University of Utah neuroscientists finds the lateral habenula controls sensitivity to the negative effects of drinking alcohol
As recovering spring breakers are regretting binge drinking escapades, it may be hard for them to appreciate that there is a positive side to the nausea, sleepiness, and stumbling.
University of Utah neuroscientists report that when a region of the brain called the lateral habenula is chronically inactivated in rats, they repeatedly drink to excess and are less able to learn from the experience. The study, published online in PLOS ONE on April 2, has implications for understanding behaviors that drive alcohol addiction.
While complex societal pressures contribute to alcoholism, physiological factors are also to blame. Alcohol is a drug of abuse, earning its status because it tickles the reward system in the brain, triggering the release of feel-good neurotransmitters. The dreaded outcomes of overindulging serve the beneficial purpose of countering the pull of temptation, but little is understood about how those mechanisms are controlled.
U of U professor of neurobiology and anatomy Sharif Taha, Ph.D. and colleagues, tipped the balance that reigns in addictive behaviors by inactivating in rats a brain region called the lateral habenula. When the rats were given intermittent access to a solution of 20% alcohol over several weeks, they escalated their alcohol drinking more rapidly, and drank more heavily than control rats.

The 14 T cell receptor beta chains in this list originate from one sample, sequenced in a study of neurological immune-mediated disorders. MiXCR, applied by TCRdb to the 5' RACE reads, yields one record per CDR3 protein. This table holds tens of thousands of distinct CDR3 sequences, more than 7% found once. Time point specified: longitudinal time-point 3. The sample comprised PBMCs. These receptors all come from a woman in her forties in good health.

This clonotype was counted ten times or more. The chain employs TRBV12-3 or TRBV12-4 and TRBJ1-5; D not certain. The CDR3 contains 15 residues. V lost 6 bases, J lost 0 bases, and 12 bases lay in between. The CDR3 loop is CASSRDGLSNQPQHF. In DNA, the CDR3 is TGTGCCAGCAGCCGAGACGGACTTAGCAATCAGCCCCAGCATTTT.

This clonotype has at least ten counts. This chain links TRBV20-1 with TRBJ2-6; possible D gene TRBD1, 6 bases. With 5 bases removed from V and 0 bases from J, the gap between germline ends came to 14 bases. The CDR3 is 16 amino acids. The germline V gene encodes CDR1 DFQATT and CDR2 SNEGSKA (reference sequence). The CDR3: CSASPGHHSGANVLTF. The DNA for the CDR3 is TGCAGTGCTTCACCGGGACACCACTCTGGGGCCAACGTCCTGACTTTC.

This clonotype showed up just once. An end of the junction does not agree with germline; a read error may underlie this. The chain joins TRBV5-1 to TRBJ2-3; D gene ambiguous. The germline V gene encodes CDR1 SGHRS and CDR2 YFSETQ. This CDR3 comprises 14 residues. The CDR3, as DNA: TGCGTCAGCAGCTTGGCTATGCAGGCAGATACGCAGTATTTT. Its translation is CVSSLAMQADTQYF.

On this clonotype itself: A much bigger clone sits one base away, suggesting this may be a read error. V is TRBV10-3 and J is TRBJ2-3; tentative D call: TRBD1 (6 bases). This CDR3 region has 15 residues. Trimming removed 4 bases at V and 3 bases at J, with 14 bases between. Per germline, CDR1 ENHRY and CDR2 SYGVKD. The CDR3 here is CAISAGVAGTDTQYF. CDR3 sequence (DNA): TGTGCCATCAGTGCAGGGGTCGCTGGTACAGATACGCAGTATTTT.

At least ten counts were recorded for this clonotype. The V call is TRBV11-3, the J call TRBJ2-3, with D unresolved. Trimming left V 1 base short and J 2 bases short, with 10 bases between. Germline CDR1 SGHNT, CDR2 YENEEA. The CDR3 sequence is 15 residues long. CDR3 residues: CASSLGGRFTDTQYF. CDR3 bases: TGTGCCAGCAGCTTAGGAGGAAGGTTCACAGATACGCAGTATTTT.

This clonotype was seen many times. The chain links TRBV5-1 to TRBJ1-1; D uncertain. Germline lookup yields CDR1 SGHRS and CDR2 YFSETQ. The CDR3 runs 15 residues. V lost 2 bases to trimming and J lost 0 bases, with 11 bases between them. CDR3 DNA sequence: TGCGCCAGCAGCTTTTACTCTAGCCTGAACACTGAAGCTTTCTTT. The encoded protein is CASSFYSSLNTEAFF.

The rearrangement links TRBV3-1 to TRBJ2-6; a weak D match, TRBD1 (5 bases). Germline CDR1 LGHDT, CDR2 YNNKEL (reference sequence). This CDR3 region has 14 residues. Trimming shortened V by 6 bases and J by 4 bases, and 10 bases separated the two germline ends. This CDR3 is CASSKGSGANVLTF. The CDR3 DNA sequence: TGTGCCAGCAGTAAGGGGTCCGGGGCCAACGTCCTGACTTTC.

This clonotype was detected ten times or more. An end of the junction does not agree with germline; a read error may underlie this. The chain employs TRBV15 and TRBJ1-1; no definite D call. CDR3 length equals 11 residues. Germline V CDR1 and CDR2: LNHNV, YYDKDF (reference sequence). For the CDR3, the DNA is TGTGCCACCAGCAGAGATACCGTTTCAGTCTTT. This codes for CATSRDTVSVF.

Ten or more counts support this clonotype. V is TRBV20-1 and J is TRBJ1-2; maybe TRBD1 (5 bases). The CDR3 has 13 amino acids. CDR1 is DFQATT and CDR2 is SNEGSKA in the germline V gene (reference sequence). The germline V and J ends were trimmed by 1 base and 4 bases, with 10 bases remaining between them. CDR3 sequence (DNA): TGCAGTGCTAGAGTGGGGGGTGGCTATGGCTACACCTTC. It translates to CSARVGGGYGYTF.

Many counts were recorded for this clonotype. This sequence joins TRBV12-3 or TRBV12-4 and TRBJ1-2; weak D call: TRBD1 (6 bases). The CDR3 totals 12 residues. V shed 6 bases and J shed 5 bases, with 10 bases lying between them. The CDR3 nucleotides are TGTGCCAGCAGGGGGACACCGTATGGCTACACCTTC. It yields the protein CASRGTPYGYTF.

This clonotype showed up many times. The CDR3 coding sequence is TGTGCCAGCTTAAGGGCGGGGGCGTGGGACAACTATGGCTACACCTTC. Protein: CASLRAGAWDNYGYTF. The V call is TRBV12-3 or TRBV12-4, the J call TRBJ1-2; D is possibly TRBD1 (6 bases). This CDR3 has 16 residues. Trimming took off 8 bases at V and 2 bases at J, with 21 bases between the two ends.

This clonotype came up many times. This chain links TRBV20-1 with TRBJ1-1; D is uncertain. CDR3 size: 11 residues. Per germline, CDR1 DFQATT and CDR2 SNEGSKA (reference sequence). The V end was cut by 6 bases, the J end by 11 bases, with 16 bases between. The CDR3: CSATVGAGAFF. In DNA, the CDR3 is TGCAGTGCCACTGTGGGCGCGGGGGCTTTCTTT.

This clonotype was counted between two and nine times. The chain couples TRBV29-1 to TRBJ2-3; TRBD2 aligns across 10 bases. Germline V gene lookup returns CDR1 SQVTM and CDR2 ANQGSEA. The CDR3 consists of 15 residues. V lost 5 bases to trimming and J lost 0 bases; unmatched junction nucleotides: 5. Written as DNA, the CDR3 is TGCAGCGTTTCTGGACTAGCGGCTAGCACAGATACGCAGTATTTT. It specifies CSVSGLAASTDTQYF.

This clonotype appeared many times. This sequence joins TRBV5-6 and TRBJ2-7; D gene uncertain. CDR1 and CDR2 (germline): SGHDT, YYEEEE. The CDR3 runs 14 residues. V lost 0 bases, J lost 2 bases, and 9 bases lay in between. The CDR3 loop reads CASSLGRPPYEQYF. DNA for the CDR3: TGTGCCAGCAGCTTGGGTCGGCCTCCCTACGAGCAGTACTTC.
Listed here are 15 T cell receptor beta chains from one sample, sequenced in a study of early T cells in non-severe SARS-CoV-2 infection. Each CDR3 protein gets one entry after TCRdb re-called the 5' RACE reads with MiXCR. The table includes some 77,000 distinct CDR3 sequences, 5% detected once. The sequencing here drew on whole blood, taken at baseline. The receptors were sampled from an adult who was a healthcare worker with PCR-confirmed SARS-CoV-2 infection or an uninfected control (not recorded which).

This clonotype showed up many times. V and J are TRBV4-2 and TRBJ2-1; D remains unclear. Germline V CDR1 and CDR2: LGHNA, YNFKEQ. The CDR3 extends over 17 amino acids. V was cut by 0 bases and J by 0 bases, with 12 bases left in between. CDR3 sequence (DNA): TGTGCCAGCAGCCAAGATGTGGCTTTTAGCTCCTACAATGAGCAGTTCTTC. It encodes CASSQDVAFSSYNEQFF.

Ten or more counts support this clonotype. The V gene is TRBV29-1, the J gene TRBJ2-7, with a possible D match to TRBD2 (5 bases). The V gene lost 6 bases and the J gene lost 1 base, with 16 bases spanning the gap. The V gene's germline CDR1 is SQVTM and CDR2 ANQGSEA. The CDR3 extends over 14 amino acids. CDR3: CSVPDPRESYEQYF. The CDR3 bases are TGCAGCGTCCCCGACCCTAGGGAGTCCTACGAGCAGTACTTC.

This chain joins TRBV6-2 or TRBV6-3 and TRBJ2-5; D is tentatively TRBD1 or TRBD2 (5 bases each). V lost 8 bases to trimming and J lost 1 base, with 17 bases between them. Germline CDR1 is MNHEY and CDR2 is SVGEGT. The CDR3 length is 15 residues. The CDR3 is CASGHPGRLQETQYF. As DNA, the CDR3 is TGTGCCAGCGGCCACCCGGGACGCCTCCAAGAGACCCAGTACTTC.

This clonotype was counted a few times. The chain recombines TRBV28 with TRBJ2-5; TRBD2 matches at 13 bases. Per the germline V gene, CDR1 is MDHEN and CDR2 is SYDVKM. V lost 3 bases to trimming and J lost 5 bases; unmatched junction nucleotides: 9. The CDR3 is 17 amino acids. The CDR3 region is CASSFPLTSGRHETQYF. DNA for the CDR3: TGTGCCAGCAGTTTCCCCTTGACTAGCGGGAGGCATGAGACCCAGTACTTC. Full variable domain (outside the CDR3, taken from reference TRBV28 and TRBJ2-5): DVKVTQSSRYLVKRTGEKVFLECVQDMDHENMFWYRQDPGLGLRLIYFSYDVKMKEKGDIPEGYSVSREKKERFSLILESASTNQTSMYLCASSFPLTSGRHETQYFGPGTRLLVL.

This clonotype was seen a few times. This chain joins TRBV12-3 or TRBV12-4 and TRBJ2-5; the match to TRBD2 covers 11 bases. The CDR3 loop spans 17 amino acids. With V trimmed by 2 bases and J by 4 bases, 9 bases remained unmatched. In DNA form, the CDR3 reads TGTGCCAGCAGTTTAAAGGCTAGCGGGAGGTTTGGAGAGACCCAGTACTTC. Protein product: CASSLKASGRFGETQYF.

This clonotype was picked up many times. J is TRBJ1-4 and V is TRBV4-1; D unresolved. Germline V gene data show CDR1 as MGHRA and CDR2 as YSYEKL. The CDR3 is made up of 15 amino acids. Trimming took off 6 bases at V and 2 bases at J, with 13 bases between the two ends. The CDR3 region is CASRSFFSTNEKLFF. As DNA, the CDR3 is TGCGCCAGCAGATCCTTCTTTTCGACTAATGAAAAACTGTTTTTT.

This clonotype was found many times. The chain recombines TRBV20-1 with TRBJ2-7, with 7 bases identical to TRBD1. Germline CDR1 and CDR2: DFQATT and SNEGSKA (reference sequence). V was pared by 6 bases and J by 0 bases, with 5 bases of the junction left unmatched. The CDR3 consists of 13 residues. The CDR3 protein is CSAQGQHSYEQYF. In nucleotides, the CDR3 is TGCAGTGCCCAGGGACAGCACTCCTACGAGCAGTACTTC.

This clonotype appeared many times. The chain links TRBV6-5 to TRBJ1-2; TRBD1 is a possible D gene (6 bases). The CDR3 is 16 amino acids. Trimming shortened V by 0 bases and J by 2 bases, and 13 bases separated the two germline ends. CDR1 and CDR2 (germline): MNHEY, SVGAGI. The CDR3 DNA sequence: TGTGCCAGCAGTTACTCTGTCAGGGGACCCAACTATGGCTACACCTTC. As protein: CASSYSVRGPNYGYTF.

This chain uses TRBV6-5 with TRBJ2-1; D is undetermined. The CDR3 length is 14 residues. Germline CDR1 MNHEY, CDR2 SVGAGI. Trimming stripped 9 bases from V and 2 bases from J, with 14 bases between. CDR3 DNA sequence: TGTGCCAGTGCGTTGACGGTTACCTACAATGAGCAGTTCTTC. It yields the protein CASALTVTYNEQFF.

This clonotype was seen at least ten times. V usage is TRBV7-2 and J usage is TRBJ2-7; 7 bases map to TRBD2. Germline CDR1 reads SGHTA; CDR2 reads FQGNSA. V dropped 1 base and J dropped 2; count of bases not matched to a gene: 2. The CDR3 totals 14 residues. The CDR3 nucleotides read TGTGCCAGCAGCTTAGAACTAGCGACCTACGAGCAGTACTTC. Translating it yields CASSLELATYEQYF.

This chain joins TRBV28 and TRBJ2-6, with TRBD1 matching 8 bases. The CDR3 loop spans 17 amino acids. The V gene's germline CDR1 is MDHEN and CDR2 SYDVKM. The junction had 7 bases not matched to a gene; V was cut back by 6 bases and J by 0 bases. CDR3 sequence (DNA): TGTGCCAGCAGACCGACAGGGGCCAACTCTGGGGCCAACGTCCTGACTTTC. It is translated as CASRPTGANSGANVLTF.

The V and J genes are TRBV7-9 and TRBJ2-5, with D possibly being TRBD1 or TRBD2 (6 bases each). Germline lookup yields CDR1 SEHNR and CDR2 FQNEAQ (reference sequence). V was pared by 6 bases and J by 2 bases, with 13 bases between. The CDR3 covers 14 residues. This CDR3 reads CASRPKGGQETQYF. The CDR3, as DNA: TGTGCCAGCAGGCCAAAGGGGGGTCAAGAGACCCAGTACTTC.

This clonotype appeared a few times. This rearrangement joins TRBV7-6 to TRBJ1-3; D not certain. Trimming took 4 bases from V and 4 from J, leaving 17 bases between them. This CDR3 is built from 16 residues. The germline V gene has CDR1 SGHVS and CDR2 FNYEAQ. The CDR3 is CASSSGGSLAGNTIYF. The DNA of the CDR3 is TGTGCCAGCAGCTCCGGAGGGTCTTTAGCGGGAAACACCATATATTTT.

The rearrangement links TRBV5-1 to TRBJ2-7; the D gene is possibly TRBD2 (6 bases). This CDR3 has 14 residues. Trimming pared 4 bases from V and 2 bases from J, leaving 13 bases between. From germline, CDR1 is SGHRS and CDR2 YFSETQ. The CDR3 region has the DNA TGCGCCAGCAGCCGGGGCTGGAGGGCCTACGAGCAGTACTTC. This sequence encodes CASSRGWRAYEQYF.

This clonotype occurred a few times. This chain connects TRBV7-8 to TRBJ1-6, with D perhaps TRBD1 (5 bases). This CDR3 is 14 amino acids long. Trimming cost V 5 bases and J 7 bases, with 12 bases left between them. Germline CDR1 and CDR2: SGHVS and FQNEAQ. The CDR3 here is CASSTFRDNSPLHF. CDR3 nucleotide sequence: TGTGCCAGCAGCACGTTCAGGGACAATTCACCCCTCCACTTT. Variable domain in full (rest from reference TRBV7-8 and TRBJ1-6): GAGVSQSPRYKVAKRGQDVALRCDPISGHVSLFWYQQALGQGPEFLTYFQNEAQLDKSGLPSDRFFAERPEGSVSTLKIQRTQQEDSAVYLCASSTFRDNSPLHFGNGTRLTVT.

"In people, escalation of intake is what eventually separates a social drinker from someone who becomes an alcoholic," said Taha. "These rats drink amounts that are quite substantial. Legally they would be drunk if they were driving,"
The lateral habenula is activated by bad experiences, suggesting that without this region the rats may drink more because they fail to learn from the negative outcomes of overindulging. The investigators tested the idea by giving the rats a desirable, sweet juice then injecting them with a dose of alcohol large enough to cause negative effects.
"It's the same kind of learning that mediates your response in food poisoning. You taste something and then you get sick, and then of course you avoid that food in future meals," explained Taha.
Yet rats with an inactivated lateral habenula sought out the juice more than control animals, even though it meant a repeat of the bad experience.
"The way I look at it is the rewarding effects of drinking alcohol compete with the aversive effects," explained Andrew Haack, who is co-first author on the study with Chandni Sheth, both neuroscience graduate students. "When you take the aversive effects away, which is what we did when we inactivated the lateral habenula, the rewarding effects gain more purchase, and so it drives up drinking behavior."
The group's findings may help explain results from previous clinical investigations demonstrating that men who were less sensitive to the negative effects of alcohol drank more heavily, and were more likely to become problem drinkers later in life.
The researches think the lateral habenula likely works in one of two ways. The region may regulate how badly an individual feels after over-drinking. Alternatively, it may control how well an individual learns from their bad experience. Future work will resolve between the two.